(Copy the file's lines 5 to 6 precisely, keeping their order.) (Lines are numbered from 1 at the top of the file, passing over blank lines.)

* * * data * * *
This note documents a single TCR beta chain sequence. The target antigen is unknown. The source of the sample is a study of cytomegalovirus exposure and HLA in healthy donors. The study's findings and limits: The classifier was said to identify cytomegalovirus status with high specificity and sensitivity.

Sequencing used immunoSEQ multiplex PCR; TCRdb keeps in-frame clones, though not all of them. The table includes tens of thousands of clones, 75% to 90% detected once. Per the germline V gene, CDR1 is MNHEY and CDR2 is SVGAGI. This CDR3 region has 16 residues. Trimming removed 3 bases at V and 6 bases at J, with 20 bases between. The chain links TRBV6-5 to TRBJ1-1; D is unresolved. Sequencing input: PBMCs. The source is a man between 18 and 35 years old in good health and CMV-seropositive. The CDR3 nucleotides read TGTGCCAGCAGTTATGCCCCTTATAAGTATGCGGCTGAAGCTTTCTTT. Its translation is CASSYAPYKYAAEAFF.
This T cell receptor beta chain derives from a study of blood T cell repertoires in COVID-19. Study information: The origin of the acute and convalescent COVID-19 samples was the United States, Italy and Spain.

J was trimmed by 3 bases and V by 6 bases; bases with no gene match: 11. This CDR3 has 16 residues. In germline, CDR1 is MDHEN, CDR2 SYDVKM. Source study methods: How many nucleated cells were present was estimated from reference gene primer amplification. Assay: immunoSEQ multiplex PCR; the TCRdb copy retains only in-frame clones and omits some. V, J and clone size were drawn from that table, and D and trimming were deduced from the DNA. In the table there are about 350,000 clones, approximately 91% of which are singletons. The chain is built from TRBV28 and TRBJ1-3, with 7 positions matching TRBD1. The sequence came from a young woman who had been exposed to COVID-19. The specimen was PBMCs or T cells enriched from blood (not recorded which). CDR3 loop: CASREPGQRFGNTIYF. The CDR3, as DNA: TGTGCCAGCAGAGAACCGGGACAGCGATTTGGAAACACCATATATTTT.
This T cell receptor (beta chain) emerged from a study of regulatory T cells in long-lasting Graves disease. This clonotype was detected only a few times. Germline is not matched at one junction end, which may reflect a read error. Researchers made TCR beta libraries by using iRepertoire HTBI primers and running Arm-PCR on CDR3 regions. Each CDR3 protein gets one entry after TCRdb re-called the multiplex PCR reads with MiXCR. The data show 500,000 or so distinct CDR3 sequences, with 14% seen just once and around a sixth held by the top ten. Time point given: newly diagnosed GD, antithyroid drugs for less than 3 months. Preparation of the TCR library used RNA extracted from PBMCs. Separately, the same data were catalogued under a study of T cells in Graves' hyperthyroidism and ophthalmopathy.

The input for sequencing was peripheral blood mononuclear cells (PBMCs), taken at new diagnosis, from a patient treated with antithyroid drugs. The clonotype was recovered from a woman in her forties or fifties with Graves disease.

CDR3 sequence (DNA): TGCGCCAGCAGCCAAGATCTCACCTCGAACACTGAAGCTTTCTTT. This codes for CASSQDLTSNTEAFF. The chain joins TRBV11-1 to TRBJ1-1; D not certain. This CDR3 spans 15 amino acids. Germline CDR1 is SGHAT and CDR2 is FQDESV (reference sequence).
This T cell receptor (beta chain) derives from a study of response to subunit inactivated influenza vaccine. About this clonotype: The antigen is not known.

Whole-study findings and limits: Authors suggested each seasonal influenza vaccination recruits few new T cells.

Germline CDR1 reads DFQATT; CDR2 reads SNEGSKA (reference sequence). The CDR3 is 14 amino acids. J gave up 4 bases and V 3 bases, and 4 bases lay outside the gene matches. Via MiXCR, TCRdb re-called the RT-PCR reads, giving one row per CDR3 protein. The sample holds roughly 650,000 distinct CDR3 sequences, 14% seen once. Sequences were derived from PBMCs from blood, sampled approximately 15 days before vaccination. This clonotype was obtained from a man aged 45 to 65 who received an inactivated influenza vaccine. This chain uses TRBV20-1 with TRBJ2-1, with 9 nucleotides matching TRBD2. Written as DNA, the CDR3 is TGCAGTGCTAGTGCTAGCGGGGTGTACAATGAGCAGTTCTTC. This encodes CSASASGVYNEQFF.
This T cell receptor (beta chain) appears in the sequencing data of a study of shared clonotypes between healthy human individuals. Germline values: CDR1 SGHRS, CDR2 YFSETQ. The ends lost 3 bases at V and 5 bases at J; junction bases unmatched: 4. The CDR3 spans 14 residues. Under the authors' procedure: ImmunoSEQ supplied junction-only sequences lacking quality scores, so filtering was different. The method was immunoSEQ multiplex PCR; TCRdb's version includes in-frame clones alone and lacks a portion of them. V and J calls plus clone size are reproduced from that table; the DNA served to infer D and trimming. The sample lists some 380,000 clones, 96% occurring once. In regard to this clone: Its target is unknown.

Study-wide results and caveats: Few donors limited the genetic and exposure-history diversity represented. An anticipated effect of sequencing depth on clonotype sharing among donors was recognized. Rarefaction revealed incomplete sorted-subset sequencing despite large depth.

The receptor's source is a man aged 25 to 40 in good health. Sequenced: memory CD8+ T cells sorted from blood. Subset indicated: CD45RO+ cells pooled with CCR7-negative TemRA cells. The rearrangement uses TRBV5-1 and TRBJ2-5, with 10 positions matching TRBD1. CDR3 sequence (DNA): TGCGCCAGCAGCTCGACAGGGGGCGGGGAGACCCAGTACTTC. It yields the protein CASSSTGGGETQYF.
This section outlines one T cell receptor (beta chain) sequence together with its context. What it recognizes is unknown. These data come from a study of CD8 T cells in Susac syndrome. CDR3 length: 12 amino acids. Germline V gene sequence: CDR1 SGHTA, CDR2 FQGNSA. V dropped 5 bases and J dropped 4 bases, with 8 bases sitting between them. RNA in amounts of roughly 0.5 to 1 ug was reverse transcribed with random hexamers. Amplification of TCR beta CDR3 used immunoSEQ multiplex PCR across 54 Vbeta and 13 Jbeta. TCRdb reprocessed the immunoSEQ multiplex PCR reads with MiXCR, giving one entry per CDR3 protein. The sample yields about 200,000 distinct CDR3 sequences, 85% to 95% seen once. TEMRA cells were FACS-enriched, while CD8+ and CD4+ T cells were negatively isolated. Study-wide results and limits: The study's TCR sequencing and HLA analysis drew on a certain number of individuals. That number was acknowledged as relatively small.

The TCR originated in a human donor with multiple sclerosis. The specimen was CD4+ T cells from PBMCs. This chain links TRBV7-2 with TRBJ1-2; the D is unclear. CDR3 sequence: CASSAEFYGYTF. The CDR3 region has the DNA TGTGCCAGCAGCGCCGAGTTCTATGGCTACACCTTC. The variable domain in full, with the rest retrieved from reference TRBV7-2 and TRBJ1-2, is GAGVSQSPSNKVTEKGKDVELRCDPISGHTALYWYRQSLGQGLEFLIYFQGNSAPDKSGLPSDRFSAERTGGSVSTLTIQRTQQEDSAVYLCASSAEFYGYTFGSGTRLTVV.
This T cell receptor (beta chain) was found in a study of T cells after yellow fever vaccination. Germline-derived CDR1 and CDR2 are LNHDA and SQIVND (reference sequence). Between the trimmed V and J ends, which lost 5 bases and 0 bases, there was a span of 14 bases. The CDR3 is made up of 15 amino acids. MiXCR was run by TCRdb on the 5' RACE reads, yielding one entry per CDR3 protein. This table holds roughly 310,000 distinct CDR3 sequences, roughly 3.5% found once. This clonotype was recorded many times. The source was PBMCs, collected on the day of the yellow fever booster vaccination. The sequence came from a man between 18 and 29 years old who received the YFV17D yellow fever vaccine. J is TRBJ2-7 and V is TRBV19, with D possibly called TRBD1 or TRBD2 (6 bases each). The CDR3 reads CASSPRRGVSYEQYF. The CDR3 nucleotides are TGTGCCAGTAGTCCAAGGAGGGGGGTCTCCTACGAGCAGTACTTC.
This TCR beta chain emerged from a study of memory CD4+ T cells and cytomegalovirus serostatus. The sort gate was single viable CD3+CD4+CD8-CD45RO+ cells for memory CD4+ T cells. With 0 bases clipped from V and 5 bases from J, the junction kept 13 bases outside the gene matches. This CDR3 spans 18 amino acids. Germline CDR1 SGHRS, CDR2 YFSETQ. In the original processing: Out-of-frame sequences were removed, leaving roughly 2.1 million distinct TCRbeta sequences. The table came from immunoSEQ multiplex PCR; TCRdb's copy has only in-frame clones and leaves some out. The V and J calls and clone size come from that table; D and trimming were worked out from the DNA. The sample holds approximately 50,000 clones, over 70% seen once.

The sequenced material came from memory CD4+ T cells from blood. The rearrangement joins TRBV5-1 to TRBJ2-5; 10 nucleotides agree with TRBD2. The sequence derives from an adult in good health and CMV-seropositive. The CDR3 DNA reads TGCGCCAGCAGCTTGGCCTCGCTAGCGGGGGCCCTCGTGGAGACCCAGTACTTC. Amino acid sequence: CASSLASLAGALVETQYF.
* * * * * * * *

This T cell receptor (beta chain) emerged from a study of regulatory T cells in long-lasting Graves disease. This clonotype was detected only a few times. Germline is not matched at one junction end, which may reflect a read error. Researchers made TCR beta libraries by using iRepertoire HTBI primers and running Arm-PCR on CDR3 regions. Each CDR3 protein gets one entry after TCRdb re-called the multiplex PCR reads with MiXCR. The data show 500,000 or so distinct CDR3 sequences, with 14% seen just once and around a sixth held by the top ten. Time point given: newly diagnosed GD, antithyroid drugs for less than 3 months. Preparation of the TCR library used RNA extracted from PBMCs. Separately, the same data were catalogued under a study of T cells in Graves' hyperthyroidism and ophthalmopathy.

The input for sequencing was peripheral blood mononuclear cells (PBMCs), taken at new diagnosis, from a patient treated with antithyroid drugs. The clonotype was recovered from a woman in her forties or fifties with Graves disease.